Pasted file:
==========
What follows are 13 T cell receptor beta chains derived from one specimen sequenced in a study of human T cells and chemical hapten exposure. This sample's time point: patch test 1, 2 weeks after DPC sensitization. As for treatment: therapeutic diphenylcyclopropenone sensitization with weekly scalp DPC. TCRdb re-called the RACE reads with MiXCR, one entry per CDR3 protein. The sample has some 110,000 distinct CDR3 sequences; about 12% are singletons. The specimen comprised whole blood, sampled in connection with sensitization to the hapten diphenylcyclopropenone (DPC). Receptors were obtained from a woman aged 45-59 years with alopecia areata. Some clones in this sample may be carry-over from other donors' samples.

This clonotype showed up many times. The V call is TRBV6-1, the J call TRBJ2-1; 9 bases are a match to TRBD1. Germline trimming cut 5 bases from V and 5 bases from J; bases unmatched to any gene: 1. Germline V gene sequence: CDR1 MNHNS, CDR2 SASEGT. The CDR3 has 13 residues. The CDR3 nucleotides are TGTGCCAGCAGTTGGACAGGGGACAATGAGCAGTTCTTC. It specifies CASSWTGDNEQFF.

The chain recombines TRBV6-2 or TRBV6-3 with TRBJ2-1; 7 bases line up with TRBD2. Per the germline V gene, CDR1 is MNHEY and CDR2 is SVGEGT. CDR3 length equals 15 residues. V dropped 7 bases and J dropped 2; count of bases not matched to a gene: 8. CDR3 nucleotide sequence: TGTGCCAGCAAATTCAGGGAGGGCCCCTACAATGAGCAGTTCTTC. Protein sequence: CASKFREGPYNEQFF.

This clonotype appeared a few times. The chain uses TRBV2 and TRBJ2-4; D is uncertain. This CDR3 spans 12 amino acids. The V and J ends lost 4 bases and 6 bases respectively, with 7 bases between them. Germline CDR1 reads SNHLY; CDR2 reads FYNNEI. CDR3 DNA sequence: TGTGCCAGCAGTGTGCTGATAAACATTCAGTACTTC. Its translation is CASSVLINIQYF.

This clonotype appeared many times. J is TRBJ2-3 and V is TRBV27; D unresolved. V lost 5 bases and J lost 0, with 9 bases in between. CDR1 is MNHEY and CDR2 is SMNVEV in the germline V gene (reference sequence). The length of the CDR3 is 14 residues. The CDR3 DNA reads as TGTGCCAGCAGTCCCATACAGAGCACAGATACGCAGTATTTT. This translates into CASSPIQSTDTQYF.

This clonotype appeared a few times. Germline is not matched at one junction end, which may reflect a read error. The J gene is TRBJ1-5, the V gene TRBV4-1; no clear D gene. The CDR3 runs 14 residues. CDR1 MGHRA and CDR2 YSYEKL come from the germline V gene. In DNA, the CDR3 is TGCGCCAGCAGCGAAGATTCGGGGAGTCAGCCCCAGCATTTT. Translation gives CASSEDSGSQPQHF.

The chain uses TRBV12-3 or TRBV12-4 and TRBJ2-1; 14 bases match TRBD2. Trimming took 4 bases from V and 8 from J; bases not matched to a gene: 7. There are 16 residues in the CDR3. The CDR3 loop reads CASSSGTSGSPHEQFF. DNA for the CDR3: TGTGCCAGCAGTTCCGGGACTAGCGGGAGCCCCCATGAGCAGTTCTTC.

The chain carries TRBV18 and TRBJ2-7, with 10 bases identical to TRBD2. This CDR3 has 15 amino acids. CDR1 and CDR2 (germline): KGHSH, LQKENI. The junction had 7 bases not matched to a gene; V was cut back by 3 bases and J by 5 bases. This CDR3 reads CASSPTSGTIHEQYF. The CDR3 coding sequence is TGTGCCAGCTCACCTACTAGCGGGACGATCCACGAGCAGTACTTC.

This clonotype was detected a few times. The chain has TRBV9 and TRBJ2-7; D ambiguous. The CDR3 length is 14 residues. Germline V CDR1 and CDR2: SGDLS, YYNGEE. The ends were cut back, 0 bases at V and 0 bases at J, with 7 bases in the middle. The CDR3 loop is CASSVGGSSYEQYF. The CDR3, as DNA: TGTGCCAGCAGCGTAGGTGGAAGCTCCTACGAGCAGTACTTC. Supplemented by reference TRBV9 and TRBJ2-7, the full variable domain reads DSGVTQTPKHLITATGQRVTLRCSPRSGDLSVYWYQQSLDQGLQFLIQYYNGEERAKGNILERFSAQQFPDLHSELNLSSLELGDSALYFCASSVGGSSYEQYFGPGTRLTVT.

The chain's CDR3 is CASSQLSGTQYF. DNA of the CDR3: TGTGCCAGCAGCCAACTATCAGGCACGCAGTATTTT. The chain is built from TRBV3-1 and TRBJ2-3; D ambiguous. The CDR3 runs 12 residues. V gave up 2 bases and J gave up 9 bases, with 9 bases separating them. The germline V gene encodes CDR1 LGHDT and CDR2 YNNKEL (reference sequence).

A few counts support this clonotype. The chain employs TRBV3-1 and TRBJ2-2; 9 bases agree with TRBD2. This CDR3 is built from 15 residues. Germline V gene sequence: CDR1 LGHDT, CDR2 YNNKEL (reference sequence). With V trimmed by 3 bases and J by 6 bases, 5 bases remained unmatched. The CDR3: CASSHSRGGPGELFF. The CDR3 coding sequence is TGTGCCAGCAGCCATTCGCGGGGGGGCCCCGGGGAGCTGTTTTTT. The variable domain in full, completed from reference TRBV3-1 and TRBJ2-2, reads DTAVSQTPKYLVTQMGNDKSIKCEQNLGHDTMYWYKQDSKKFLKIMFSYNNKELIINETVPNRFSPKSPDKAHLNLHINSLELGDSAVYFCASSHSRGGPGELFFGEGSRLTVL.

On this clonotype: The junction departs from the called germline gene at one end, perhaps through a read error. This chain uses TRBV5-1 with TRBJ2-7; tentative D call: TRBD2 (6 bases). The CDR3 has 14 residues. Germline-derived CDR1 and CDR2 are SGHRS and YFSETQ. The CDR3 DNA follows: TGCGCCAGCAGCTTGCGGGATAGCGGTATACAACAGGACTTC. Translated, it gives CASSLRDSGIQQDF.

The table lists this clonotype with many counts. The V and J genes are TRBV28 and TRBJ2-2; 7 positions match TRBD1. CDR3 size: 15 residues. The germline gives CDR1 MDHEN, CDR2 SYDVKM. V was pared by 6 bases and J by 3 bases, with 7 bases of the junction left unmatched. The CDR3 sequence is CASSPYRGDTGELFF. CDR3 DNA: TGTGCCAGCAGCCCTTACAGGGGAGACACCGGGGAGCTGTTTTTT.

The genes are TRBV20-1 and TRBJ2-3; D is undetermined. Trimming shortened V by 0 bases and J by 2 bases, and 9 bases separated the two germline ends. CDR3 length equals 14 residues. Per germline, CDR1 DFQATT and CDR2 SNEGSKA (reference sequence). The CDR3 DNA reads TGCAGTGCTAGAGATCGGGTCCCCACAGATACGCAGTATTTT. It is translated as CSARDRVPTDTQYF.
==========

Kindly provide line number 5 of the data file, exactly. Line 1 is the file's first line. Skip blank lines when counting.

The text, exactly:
This clonotype appeared many times. J is TRBJ2-3 and V is TRBV27; D unresolved. V lost 5 bases and J lost 0, with 9 bases in between. CDR1 is MNHEY and CDR2 is SMNVEV in the germline V gene (reference sequence). The length of the CDR3 is 14 residues. The CDR3 DNA reads as TGTGCCAGCAGTCCCATACAGAGCACAGATACGCAGTATTTT. This translates into CASSPIQSTDTQYF.